• NACE equips society to protect people, assets and
    the environment from the adverse effects of corrosion.

Technical Achievement Award

Previous Recipients

  • 2017 - Andy Gysbers
    Andy Gysbers

    Equity Engineering Group
    Richmond Hills, Ontario, Canada

    Recognized for his long-term dedication to solving problems, sharing information, and improving safety and reliability in all aspects of the refining industry, corrosion, and materials degradation. 





  • 2017 - Sandra Hernandez
    Sandra Hernandez

    Chevron Energy Technology Company
    Houston, Texas, USA

    Recognized for her 23 years of work advancing the state of corrosion mitigation for the oil and gas industry worldwide.

     

     

     

     

     

     

     

  • 2017 - Xiaogang Li
    Xiaogang Li

    University of Science & Technology Beijing
    Beijing, China

    Recognized for outstanding contributions in corrosion data sharing and achievements in broad aspects of corrosion research and education.

     

     

     

     

     

     

     

  • 2017 - Bruce Pint, FNACE
    Bruce Pint 2017

    Oak Ridge National Laboratory
    Oak Ridge, Tennessee, USA

    Recognized for developing a comprehensive theory to explain the effects of minor alloy additions in improving oxidation resistance.

     

     

     

     

     

     

  • 2017 - Patrick Teevens
    Patrick Teevens

    Broadsword Corrosion Engineering Ltd.
    Calgary, Alberta, Canada

    Recognized for developing successful internal pipeline prediction models in wet gas, wet sour gas, and sour multiphase flow crude oil and hydrocarbon refinery products pipelines.

     

     

     

     

  • 2016 - Sankara Papavinasam, FNACE
    Sankara Papavinasam

     CorrMagnet Consulting, Inc.
    Ottawa, Ontario, Canada

    Recognized for advancing the understanding of corrosion and empowering others with the information and ability to handle corrosion challenges.




  • 2016 - Minxu Lu
    Minxu Lu

     University of Science and Technology Protection Center
    Beijing, China

    For his remarkable contributions in corrosion fatigue, pipeline integrity, internal carbon dioxide and hydrogen sulfide corrosion, cathodic protection, AC/DC interference, and pipeline mitigation.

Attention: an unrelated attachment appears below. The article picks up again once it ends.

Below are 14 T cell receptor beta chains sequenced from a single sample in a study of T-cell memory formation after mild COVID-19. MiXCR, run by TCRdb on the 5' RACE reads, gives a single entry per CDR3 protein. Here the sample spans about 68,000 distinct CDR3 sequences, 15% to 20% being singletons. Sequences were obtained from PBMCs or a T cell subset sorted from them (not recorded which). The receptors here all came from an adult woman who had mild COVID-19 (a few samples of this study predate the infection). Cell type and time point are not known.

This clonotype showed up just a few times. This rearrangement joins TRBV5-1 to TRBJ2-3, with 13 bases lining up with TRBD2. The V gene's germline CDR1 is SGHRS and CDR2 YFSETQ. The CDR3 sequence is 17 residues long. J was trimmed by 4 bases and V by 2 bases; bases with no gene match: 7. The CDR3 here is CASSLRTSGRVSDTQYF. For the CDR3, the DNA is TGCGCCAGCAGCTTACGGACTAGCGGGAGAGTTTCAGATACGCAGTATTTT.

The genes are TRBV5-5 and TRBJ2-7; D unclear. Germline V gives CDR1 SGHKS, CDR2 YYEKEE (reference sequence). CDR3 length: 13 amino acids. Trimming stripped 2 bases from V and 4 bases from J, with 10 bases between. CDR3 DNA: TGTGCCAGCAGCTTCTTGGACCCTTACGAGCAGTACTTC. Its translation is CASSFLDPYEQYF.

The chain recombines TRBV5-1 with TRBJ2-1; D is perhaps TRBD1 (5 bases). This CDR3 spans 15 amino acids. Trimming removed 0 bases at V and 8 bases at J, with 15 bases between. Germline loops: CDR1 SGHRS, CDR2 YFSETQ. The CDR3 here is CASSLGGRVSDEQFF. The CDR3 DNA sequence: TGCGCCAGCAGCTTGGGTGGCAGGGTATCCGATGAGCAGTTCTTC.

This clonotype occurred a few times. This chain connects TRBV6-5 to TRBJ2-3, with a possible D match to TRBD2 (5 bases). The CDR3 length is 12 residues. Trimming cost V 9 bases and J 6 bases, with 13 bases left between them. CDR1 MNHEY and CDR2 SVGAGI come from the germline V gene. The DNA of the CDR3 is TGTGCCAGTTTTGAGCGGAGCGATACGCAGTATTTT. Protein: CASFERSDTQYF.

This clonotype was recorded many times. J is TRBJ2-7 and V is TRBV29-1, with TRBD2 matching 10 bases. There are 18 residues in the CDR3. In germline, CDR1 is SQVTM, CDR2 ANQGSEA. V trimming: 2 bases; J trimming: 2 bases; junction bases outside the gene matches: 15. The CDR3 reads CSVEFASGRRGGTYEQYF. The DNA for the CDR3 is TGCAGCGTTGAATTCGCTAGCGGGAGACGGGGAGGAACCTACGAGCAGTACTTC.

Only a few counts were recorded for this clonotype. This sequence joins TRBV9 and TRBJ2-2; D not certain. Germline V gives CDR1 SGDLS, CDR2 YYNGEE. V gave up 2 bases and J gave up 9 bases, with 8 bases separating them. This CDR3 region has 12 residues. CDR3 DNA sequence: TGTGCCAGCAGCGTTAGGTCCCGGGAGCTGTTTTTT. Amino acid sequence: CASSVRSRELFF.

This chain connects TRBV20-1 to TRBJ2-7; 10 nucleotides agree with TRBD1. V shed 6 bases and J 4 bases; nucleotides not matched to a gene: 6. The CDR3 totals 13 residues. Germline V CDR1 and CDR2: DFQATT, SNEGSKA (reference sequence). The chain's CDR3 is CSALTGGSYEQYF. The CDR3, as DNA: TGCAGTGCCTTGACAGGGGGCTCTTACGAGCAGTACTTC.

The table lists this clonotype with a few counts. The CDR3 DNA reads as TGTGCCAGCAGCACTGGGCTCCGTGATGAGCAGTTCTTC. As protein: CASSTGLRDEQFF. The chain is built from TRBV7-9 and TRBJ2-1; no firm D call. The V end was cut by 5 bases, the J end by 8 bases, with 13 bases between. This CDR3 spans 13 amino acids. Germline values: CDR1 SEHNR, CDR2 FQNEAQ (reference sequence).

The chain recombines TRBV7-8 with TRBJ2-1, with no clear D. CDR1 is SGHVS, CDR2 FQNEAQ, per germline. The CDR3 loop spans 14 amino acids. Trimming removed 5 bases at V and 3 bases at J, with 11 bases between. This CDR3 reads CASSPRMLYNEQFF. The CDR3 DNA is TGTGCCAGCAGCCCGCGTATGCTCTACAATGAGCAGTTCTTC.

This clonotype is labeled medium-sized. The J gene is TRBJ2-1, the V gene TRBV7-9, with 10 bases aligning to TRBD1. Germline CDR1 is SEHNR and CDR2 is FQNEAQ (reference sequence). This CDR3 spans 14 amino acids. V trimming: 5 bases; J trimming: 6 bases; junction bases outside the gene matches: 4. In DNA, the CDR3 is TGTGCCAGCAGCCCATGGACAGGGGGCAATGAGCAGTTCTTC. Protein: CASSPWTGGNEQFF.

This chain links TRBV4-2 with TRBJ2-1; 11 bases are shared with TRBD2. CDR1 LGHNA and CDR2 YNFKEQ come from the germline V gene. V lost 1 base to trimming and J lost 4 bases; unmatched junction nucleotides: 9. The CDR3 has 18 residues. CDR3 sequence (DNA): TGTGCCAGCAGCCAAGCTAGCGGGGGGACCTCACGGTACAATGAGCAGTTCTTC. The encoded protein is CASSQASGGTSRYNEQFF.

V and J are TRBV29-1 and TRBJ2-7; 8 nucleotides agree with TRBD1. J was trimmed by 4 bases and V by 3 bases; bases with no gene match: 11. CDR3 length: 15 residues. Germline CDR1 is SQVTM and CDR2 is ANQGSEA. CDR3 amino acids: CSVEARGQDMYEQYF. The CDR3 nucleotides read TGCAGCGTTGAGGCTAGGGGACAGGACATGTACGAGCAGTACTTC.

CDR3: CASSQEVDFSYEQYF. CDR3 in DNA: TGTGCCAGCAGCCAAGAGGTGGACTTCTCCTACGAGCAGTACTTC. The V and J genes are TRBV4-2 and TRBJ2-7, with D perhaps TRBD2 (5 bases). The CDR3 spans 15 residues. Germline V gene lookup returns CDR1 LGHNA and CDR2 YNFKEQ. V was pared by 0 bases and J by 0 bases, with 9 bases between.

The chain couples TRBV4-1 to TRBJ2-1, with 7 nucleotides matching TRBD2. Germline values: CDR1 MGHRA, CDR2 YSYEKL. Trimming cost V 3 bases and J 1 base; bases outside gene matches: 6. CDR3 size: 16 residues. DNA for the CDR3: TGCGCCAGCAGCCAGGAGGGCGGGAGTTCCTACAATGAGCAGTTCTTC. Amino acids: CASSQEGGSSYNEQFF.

• 2016 - Zahid Amjad
    Zahid Amjad

     Division of Mathematics and Sciences, Walsh University
    N. Canton, Ohio, USA

    Recognized as a leader in science of scale and deposit control and for his contribution to NACE symposia and publications.



  • 2016 - Raymundo Case
    Raymundo Case

     ConocoPhillips Company
    Houston, Texas, USA

    Recognized for bridging the divide between research and engineering by developing first principle approaches to solve challenging engineering problems.



  • 2016 - Daniel Powell
    Daniel Powell

     Williams Midstream
    Bixby, Oklahoma, USA

    Recognized for demonstrating outstanding skill as an individual investigator, engineer, and an educator, which has resulted in solutions for complex corrosion control problems in the oil and gas production industries.



  • 2015 - Dr. Anthony Gerbino
    Dr. Anthony Gerbino

    AQSim

    Danville, New Jersey, USA

    Recognized for the effective application of simulation software to address corrosion and scaling issues in many different process situations.

     

     

     

     

     

     

     

  • 2015 - Jan Larsen
    Jan Larsen

    Maersk Oil and Gas A/S

    Copenhagen, Denmark

    Recognized for being a pioneer in the development and implementations of molecular microbiological methods for diagnostics and monitoring of microbiological influenced corrosion in the oil and gas industry.

     

     

     

     

     

     

  • 2015 - Mohsen Achour
    Mohsen Achour

    ConocoPhillips

    Bartlesville, Oklahoma, USA

    Recognized for his many contributions to corrosion engineering including the application of corrosion inhibitor technology, corrosion monitoring, corrosion prediction, and modeling.

     

     

     

     

     

     

  • 2015 - Vilupanur Ravi
    Vilupanur Ravi

    California State Polytechnic University, Pomona

    Pomona, California, USA

    Recognized for pioneering work on the development of a new class of advanced titanium alloys for structural applications, especially in regard to understanding the corrosion behavior of the alloys.

     

     

     

     

  • 2014 - Dr. Dharma Abayarathna
    DharmaA

    Williams
    Houston, Texas, U.S.A.
    Dr. Abayarathna is recognized for her wide-ranging and significant technical contributions to the mechanistic aspects of the corrosion process in the oil and gas industry.